The trade life cycle exists almost entirely in the background. This multi-stage process starts from placing your order, and continues all the way until the order is settled. Read on to find out how exactly the trade life cycle works.
This article at a glance:
- The trade life cycle refers to the different stages that a trade goes through, from placement to settlement.
- These processes work in the background to ensure that trades are reviewed, matched, confirmed and settled seamlessly.
Trade Life Cycle: What Does it Mean?
The trade life cycle refers to the many processes that a trade goes through, right from the moment the order is placed to when it is fully settled.
Think of it as all the nuts and bolts required to keep the wheels of the financial markets turning. The markets need liquidity, and they wouldn’t be anywhere near as fluid without the trade life cycle. Every order is reviewed and processed by multiple individuals and organizations, before it is settled.
Different Stages of the Trade Life Cycle
Below we explore the six stages of the trade life cycle, demonstrating what exactly happens the moment you place an order:
- Placing your trade order: Once you pinpoint a trading opportunity in the market, it’s time to place a market order. When submitting an order, your trading software notifies your broker and bank of your request. Your trade order then moves into the second stage of the trade life cycle.
- Checking for risks: A front-office sales trader receives your order and passes it to an internal risk management department within your chosen brokerage. Once this department is happy that the order meets risk parameters and does not put you in undue financial danger, the order is transferred to the exchange.
- Matching the order on the exchange: Next, your order makes its way to the relevant exchange. This is where an order is matched. If you are looking to buy an asset, there must be someone prepared to sell this asset for the price requested. The exchange matches up buyers and sellers to complete the trade.
- Confirming your trade: Once the exchange has paired a suitable buyer with a seller, the post-trade confirmation is passed back to the relevant brokers. Brokers then notify their clients of the trade’s full execution in the market. The broker of both the buyer and the seller must confirm the trade before it enters the clearance stage.
- Reaching the clearinghouse: The role of the clearinghouse or clearing department is to clarify the obligations of each side of the trade. These financial market intermediaries ensure that trades are finalized and settled. Trades are given reference numbers ahead of their settlement date, which typically occurs two days after the date of transaction.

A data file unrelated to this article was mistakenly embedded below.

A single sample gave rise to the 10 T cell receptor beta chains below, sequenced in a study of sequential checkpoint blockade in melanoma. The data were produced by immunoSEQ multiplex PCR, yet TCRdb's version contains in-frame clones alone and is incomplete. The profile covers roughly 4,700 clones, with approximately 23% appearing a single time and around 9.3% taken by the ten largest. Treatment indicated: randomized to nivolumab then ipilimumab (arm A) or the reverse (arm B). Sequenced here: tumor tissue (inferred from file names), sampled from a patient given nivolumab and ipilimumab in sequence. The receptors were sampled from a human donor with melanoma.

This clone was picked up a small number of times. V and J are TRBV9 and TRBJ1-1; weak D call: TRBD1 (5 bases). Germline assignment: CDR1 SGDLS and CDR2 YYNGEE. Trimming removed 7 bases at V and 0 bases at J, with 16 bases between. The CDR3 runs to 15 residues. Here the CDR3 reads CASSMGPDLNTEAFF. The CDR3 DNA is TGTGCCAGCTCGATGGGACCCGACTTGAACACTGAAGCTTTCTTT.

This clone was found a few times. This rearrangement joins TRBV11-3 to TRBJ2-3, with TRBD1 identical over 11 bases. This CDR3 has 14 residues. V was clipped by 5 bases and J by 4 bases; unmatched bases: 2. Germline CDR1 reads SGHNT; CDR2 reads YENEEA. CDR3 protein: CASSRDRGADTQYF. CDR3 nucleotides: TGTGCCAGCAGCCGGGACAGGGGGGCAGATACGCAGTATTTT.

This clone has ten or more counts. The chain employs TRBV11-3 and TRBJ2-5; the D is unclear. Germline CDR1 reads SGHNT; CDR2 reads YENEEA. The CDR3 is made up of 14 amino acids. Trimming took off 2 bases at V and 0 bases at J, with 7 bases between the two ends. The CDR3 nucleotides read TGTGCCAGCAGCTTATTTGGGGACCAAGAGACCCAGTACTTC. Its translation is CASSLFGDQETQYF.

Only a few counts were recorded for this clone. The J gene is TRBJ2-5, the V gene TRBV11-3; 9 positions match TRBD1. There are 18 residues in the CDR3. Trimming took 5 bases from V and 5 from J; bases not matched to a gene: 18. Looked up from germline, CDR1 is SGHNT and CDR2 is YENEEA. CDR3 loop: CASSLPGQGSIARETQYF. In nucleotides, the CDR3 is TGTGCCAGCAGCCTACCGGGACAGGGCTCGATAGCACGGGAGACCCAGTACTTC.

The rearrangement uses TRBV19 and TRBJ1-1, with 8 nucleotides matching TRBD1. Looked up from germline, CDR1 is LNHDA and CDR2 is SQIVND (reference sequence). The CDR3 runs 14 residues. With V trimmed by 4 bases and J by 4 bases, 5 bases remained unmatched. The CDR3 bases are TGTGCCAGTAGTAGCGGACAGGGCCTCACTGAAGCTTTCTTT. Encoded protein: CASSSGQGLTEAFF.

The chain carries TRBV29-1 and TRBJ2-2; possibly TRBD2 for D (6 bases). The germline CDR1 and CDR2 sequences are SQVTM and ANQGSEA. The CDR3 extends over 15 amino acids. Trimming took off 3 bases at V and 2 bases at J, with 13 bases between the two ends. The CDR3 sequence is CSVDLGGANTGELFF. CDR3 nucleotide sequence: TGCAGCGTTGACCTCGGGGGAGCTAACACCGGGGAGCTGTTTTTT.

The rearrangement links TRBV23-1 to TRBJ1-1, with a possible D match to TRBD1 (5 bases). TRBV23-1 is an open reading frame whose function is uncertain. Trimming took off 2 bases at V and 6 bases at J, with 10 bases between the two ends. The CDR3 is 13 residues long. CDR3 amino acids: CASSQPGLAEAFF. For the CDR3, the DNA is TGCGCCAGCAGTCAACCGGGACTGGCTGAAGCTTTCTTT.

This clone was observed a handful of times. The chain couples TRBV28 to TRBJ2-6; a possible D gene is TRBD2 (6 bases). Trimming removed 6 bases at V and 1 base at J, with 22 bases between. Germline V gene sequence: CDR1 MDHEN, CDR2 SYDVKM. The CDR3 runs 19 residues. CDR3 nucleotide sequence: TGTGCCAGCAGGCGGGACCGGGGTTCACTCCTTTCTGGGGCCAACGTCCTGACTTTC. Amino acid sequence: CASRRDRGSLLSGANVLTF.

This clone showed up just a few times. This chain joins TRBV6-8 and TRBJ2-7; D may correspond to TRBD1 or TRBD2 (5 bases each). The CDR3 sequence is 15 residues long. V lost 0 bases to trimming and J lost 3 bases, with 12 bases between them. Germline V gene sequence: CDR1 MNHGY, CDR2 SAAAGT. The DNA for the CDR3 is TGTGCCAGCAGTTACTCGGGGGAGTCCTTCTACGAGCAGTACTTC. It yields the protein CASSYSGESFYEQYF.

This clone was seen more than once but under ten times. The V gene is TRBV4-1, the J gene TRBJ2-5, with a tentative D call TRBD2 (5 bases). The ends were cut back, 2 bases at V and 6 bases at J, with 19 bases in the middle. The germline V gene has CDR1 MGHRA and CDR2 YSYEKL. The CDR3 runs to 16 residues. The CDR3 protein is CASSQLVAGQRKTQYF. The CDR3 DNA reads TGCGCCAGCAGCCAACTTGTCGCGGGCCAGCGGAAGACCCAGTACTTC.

- Settlement date: The settlement date arrives, where funds are formally exchanged between the buyer and the seller. The transfer doesn’t happen between the clients directly, however. The clearinghouse is responsible for handling the assets and moving the funds into the clients’ respective accounts.
Many other smaller details also go into the background of the placement-to-settlement journey of trades. Every time you hit the Buy or Sell order button, these complex processes kick into motion, keeping global financial markets moving.
CFD trade life cycle
The trade life cycle changes when you trade CFDs. Here, you agree to pay the difference between the buy and sell price of underlying assets, instead of outrightly buying or selling assets that you hold. Since you deal with a broker rather than a counterparty, and there is no exchange of underlying assets, the transaction is almost instant.
This material is for general information purposes only and is not intended as (and should not be considered to be) financial, investment or other advice on which reliance should be placed. INFINOX is not authorized to provide investment advice. No opinion given in the material constitutes a recommendation by INFINOX or the author that any particular investment, security, transaction or investment strategy is suitable for any specific person.